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Dentistry has shown signs of a strong recovery over the last five weeks as dental offices across the country have resumed preventive care.
Dentistry has shown signs of a strong recovery over the last five weeks as dental offices across the country have resumed preventive care. By mid-March, much of the profession had reduced patient care to emergency treatments in efforts to slow the spread of the coronavirus. With limited patient care and short supply of PPE, dentistry saw the steepest decline in employment in the health care sector with more than 500,000 job losses in April.
Despite the dramatic loss, A biweekly survey by the American Dental Association’s Health Policy Institute and data from the U.S. Bureau of Labor Statistics’ Employment Situation report are showing a quick rebound with the dental industry gaining a quarter-million jobs in May — accounting for a full 10% of the net jobs added across the American economy.
Nearly 50% of dentists had laid off their entire staffs by mid-April, according to data collected by HPI. Only 13% remained fully open, with the remaining offices keeping a skeleton staff. Patient visits fell to 7% of normal rates.
By June 1, 90% of dental practices in the U.S. were open with 20% reporting “business as usual,” according to the HPI. Of the 10% that remain closed, 7% intend to open by the end of June.
“My initial predictions were we’d have an elevator ride down and an escalator ride up, but we’re actually seeing a pretty sharp acceleration of the jobs coming back,” said Marko Vujicic, chief economist and vice president of HPI.
As for what is helping with the quick recovery, the federal stimulus programs are presumed to have played a key role.
According to an article published June 10 in the New York Times, dental practices who participated in the Paycheck Protection Program were more likely to remain open than those that didn’t. The report said that an estimated 37 percent of dental offices received funding through the program, which was meant to help small business keep workers on payroll.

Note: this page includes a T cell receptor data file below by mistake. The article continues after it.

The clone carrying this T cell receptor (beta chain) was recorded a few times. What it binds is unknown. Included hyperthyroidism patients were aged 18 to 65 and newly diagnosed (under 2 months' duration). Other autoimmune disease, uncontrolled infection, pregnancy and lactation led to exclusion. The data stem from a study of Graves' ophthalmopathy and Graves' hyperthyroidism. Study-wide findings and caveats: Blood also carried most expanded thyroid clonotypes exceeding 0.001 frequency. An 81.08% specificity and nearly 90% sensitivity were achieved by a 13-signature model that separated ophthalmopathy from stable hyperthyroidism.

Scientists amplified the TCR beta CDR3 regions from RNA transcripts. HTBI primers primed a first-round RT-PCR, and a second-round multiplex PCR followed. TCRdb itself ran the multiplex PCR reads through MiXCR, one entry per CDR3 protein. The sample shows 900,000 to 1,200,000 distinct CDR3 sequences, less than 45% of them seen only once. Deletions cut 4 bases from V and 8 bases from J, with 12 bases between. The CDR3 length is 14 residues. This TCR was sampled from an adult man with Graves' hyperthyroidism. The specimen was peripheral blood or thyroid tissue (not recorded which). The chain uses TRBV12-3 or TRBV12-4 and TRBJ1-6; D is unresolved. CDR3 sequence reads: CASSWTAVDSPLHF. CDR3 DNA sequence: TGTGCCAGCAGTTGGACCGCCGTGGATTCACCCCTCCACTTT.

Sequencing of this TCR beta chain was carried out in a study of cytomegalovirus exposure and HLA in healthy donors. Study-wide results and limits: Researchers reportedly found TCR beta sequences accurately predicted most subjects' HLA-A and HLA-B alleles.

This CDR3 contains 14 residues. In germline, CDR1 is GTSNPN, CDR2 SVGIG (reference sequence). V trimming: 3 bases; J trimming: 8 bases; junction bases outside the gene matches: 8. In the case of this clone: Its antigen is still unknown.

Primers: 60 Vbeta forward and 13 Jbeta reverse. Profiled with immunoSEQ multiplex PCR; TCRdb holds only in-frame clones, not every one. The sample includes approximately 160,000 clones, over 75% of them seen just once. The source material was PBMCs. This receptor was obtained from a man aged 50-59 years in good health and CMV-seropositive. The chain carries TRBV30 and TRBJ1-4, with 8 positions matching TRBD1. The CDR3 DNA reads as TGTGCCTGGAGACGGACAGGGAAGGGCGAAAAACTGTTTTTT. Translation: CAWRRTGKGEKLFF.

Nationally, dental practices are hiring staff back at a rapid pace. Data from the HPI shows that by mid-May, 58% of dental offices had hired their full staffs back. The number rose to 77% percent by the first week of June.
As stay-at-home restrictions are being eased and more people are resuming normal activities, data polls show that going to the dentist is at the top of people’s to-do lists. In a consumer poll conducted in mid-May by the Henry J. Kaiser Family Foundation, 82% of people said they have already gone to the dentist or will do so in the next three months.
Out of the 48 states that have permitted dental offices to resume preventive care as of June 1, 70% of dentists reported that their schedule for June is already more than half full. For dental offices that are booking fewer appointments, more research is needed to determine if that is the result of lack of patients or reduced capacity due to new safety protocols.
The availability of PPE in dental practices also continues to improve, including N95/KN95 masks, gowns and face shields — indicating more signs of a strong rebound.
Even with last month’s significant job gains, the dental industry still has 289,000 fewer workers than it did before the pandemic — signaling to dentistry experts that the recovery is still far from over. Lack of child or family care, stress over current events and the new challenges of providing dental care amid the COVID-19 pandemic could delay many employees from returning to work so soon.
Visit the CDA COVID-19 information center for the latest pandemic and dentistry-related news.